Young adult author and activist Jason Reynolds has served us two incredible works this spring. As the recently named National Ambassador for Young People’s Literature by the Library of Congress, Reynolds is the author of several middle-grade and young adult novels and books of poetry, including “All-American Boys”, the “Track” series, “Long-Way Down”, and “Look Both Ways: A Tale Told in Ten Blocks”.
Reynolds’ most recent work is a collaboration with Ibram X. Kendi entitled “Stamped: Racism, Antiracism, and You”. This remix of Kendi’s 2016 National Book Award winner, “Stamped From the Beginning: The Definitive History of Racist Ideas in America”, is directed towards a younger audience. Though Reynolds opens the book with, “This is not a history book,” “Stamped” recounts the history of black persecution and the systematic perpetuation of racism from its roots in European royalty in the 1400s all the way through the rise of Black Lives Matter in 2013 and into the current decade. Reynolds presents with compelling evidence that racist ideas have been woven into this country since before its inception, and that the first step in breaking down these ideas is recognizing and acknowledging their presence in our past. His voice is honest and conversational, and he makes this difficult topic accessible to a younger audience in a way that does not placate them, but acknowledges their inherent ability to understand and critically analyze history. He clearly demonstrates that racism is systematic and nuanced – that there are no easy answers, that people aren’t all good or all bad, and that it’s not just direct actions and laws that hold up these systems, but attitudes and biases as well. I especially appreciated his acknowledgement of the importance of intersectionality when considering racism. Near the end of the book, he says, “…In order to be truly antiracist, we must also oppose all the sexism, homophobia, colorism, ethnocentrism, nativism, cultural prejudice, and class bias teeming and teaming with racism to harm so many Black lives.” The book ultimately lands on a hopeful note, emphasizing that dismantling racism essentially comes down to love, taking potential and turning it into power.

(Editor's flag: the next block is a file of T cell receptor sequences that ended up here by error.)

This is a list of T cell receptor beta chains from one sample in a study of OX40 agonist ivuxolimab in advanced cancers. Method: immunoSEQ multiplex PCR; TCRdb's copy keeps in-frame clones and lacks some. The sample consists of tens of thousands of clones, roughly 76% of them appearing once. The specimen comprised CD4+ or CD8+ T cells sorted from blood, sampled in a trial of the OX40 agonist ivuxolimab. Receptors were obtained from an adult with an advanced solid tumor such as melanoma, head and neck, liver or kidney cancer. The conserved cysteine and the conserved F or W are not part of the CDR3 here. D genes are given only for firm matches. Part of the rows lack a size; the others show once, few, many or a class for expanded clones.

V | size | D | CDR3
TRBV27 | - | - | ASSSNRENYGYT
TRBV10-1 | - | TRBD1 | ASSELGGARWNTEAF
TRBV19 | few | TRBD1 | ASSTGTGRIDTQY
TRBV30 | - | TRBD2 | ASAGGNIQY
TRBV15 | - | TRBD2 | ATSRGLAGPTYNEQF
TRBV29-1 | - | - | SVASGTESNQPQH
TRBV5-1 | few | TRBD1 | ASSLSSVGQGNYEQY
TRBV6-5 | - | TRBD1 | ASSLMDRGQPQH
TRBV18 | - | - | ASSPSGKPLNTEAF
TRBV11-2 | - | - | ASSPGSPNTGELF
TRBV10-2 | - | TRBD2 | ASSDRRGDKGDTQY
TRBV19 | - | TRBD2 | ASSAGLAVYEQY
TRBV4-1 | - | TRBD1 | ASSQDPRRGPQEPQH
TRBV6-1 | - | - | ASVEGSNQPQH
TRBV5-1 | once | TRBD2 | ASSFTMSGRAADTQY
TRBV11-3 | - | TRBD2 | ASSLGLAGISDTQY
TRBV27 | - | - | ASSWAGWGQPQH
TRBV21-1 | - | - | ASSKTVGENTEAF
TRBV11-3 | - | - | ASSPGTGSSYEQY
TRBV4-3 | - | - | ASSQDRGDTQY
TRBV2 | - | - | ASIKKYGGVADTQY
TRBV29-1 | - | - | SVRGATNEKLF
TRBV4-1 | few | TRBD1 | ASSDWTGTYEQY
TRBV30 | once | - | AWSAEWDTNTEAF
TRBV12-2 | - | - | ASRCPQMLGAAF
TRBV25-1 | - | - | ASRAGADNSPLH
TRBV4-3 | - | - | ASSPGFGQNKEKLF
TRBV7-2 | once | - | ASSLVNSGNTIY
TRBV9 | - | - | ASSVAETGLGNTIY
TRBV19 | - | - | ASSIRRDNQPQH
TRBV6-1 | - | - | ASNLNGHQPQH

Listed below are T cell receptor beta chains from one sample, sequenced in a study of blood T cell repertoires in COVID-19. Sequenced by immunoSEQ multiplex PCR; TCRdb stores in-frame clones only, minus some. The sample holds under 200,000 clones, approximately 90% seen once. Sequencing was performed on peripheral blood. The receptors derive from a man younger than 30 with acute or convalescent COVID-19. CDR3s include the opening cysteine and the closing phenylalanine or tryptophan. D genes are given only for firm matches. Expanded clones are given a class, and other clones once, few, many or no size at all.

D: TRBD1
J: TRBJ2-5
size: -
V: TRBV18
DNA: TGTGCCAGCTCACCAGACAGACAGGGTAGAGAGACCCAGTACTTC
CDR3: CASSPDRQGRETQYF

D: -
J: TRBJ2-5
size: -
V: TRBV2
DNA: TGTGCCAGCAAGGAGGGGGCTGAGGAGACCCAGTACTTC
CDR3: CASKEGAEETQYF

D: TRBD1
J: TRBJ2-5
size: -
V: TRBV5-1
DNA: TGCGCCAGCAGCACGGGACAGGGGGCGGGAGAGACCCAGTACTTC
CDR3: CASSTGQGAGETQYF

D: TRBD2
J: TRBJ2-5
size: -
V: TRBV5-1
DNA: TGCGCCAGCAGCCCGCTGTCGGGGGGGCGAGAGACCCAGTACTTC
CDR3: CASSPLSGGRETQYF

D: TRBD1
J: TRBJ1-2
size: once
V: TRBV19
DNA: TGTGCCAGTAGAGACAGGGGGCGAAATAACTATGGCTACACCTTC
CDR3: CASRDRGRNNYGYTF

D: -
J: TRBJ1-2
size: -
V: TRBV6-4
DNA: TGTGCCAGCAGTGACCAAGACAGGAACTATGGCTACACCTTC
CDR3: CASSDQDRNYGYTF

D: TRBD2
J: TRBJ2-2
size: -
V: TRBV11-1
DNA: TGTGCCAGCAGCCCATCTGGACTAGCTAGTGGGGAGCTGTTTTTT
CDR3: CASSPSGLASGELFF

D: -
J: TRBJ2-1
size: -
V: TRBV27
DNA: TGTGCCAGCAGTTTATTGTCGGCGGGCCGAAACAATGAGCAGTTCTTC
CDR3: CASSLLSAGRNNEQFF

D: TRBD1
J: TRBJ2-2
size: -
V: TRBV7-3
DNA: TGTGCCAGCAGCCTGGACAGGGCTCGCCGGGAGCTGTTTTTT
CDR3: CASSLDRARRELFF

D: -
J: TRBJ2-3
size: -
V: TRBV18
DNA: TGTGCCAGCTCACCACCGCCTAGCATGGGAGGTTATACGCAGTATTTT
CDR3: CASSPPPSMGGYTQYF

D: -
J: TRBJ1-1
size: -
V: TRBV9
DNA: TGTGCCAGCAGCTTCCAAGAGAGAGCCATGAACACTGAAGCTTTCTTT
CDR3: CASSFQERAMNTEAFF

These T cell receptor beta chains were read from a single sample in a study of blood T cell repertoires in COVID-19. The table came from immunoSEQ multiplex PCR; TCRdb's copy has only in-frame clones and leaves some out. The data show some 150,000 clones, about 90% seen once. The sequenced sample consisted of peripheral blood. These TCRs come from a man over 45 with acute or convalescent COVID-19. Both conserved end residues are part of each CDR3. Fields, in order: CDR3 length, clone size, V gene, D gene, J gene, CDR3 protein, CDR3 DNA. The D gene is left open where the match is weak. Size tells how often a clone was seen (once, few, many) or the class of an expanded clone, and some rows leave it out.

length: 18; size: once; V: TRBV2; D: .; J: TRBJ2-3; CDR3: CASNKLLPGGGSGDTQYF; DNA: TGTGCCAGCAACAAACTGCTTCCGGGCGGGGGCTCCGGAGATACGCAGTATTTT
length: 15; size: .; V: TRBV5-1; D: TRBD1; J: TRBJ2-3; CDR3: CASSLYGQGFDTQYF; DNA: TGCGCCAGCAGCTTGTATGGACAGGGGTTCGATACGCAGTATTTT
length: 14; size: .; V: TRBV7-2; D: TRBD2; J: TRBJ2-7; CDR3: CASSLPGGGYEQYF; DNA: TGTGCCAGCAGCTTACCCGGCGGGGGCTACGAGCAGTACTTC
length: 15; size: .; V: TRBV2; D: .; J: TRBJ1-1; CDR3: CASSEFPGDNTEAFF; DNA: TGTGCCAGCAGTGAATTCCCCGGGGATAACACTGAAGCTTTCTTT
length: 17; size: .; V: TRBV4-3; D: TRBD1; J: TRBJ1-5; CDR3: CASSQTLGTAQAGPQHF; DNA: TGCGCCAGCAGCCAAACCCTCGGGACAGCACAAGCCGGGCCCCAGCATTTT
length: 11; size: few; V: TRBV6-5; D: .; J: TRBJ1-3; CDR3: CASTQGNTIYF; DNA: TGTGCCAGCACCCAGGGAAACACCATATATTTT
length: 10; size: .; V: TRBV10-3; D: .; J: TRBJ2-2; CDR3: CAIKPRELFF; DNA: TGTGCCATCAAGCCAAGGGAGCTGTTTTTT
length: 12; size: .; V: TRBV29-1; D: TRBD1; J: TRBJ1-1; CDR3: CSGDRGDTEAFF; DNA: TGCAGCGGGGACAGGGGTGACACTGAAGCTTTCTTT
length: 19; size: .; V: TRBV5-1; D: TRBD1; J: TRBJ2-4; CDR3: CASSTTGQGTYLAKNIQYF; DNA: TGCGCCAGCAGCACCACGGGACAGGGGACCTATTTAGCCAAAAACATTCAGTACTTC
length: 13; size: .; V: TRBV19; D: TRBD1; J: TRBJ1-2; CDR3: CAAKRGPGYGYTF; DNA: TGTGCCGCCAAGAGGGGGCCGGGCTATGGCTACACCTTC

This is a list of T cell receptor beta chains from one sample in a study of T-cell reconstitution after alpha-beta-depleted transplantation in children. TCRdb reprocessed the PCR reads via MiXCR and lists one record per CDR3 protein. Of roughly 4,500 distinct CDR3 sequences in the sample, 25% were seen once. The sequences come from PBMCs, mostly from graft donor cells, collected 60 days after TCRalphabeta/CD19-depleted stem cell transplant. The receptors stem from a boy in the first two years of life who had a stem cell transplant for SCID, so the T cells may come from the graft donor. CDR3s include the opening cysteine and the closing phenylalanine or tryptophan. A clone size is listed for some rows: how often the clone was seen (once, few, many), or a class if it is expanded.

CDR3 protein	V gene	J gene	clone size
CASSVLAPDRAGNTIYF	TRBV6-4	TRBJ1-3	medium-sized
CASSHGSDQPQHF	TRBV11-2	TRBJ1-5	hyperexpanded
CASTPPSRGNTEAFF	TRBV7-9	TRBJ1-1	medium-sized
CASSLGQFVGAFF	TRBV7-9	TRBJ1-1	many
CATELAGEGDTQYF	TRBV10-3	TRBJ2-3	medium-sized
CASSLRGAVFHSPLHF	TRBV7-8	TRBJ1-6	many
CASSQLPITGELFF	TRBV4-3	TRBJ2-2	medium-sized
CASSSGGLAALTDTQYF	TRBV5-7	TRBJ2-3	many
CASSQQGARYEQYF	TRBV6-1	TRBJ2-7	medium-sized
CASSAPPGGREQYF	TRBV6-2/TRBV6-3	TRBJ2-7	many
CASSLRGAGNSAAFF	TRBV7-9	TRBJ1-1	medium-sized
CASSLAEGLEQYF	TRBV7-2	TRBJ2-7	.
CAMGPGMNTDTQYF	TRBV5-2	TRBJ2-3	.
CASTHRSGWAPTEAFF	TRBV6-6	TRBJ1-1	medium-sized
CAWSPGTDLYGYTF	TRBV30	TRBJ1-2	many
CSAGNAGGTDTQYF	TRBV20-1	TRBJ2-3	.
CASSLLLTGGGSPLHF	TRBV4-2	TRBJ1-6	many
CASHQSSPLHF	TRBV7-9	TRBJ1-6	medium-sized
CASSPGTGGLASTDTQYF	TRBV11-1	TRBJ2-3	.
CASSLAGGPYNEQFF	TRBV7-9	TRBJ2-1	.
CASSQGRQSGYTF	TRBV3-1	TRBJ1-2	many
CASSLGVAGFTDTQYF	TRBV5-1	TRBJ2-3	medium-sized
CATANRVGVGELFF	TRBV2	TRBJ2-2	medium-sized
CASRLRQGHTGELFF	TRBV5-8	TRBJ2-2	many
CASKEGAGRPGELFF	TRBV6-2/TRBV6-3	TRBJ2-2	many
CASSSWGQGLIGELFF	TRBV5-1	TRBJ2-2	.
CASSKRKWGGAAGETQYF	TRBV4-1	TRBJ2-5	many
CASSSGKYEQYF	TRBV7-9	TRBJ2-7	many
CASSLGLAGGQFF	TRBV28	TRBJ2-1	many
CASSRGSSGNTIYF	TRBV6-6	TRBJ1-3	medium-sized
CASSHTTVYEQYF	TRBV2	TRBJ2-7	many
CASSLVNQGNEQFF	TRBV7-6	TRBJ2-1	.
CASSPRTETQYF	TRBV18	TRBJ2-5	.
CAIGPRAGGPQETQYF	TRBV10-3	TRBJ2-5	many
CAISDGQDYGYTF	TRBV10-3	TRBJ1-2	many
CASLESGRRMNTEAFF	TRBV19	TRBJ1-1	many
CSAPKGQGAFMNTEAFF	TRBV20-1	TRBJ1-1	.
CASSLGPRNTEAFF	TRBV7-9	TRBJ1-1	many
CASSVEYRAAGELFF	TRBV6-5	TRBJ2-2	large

In April, Reynolds also began his “Write. Right. Rite.” video series as part of his “Grab the Mic: Tell Your Story” platform through the Library of Congress. This fresh and entertaining series of writing prompts is, in Reynolds’ words, all about learning the ritual of authentic – not correct or exact – expression through words. Each weekly video gives a short, mildly directed prompt and lets the listener take the reins. These challenges have ranged from creating a fictional tattoo to writing the first line of a story to telling the story of a new invention entirely in dialogue. Reynolds’ passion for creativity and imagination is evident in the enthusiasm he expresses in these videos and his grasp on the connective power of writing is something we could all use during these strange times.
If you are interested in reading Reynold’s books or any other items, call the library at 538-5212 to make an appointment at our Take-Out window.